Usage of logging in DB Context

Hints

In order to use Sql Server table hints you should write your own custom Sql Server query generator classes which are inherited from SqlServerQuerySqlGeneratorFactory.

In our entity repository class methods, there is a boolean field called isNoLock that determines whether the query will use table with nolock hint or not. So the custom class(implements sqlserversqlquerygenerator) that we have created applies the same function. Samples of this custom class can be found in my Github page. You may proceed in that way in order to break in before creating and sending queries to db via sqlquerygenerators.

Enabling WithNoLock hint for SqlServer

Bulk Operations

EF Core is lack of Bulk Operations. For every single crud operation on DB Context(add, update or delete), EF Core calls “detect changes method” to calculate changes and differences on object. You should disable this feature when retrieving data. However, thinking that, you need to use bulk insert operation(50.000, 100.000 rows), you may use a loop and call object add method every time but this way detect changes method to be called in every operation which can cause the query response to take minutes. You may call AddRange method to call detect changes only once however this operation is also slower than bulk operations which can be done on database.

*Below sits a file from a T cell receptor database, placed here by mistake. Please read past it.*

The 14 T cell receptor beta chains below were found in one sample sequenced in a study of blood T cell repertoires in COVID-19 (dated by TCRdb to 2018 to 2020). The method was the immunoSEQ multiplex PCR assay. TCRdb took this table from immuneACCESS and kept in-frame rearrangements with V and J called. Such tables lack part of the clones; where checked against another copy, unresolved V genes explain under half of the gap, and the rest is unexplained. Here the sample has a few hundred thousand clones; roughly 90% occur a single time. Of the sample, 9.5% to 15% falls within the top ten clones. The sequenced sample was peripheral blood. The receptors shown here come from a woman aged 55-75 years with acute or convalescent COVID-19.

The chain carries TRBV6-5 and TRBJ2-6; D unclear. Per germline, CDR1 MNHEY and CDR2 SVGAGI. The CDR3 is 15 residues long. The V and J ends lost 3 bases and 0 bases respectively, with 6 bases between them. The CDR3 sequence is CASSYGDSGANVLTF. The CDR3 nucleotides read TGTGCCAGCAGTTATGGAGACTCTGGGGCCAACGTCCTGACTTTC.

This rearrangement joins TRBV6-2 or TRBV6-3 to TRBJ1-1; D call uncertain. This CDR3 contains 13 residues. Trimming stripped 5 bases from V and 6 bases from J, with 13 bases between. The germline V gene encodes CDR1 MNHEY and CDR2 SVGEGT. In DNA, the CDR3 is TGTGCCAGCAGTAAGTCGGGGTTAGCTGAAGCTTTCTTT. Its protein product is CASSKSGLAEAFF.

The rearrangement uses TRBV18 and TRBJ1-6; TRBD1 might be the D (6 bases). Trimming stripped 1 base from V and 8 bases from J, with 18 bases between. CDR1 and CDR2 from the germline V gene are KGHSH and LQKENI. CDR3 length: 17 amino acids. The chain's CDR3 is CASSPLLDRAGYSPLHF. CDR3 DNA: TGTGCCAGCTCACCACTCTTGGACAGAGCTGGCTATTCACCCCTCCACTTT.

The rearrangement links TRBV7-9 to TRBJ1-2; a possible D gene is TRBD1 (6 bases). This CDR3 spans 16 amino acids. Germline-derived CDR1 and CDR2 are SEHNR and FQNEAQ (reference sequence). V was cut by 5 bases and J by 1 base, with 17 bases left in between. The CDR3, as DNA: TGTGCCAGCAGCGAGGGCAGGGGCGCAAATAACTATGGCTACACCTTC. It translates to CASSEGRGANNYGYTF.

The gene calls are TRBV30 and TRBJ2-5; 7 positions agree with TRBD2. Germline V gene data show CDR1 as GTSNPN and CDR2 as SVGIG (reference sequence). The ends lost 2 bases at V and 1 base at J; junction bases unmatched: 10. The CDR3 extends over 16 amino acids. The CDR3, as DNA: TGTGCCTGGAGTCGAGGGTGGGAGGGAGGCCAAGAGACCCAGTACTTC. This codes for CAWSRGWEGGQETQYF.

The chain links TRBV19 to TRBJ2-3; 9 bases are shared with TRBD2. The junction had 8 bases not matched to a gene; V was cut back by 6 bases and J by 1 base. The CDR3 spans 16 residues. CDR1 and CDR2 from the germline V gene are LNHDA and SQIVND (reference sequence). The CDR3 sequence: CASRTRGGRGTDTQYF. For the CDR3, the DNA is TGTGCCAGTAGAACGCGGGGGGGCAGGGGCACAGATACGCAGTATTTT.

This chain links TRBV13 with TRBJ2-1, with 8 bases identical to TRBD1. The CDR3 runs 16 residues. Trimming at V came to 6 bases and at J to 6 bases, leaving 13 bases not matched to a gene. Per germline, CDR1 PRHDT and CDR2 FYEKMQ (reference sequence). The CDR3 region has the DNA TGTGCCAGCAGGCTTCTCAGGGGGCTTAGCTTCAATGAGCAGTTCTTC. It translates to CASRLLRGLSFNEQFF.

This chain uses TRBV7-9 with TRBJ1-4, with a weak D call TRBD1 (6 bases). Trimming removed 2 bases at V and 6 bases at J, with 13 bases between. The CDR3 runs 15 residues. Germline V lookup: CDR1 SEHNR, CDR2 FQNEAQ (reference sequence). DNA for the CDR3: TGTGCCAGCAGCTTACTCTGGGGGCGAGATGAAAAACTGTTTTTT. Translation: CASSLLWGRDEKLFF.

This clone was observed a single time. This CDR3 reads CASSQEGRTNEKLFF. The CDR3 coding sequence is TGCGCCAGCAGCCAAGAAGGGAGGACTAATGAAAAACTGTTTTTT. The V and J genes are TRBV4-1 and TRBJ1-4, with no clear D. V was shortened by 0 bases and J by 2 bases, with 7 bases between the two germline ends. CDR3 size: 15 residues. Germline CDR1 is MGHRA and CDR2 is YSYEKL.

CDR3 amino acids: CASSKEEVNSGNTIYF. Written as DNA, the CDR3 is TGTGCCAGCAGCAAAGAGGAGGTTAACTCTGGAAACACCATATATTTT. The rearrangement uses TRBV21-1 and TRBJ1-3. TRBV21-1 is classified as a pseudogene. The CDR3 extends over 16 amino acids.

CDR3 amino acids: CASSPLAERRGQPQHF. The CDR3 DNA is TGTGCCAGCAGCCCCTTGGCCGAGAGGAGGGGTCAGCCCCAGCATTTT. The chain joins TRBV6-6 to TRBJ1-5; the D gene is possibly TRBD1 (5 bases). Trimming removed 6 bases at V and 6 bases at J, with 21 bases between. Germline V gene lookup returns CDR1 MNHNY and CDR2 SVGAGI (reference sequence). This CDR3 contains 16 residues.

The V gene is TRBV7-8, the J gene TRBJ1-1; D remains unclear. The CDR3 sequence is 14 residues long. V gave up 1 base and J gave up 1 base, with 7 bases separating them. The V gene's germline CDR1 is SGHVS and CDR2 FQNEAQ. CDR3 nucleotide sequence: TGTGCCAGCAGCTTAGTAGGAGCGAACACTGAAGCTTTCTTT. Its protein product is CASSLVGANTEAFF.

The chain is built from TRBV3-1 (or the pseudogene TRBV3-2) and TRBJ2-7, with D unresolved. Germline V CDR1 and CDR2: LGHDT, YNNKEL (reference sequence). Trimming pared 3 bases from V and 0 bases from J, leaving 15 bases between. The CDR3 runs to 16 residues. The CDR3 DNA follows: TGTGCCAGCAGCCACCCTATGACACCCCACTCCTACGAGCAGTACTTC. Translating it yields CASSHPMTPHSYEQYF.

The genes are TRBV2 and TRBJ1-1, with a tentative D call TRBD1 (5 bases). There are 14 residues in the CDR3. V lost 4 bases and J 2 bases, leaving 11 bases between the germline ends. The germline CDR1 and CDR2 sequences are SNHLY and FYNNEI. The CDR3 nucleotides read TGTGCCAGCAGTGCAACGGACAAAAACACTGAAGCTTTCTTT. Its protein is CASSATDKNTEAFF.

So what should be done for bulk operations?

There are only 2 choices; using 3rd party nuget packages or writing your own bulk operations method ob db context. In the first place, we proceed with Z Framework nuget packages which is incandescent and provides multiple db support but comes with commercial licence cost. If you would like to proceed with free opinion, I would suggest that you should write your own extension method on context for bulk operations. I’ve used ADO.Net SqlBulkCopy for Sql Server Bulk Inserts and Npgsql COPY helper for Postgresql databases.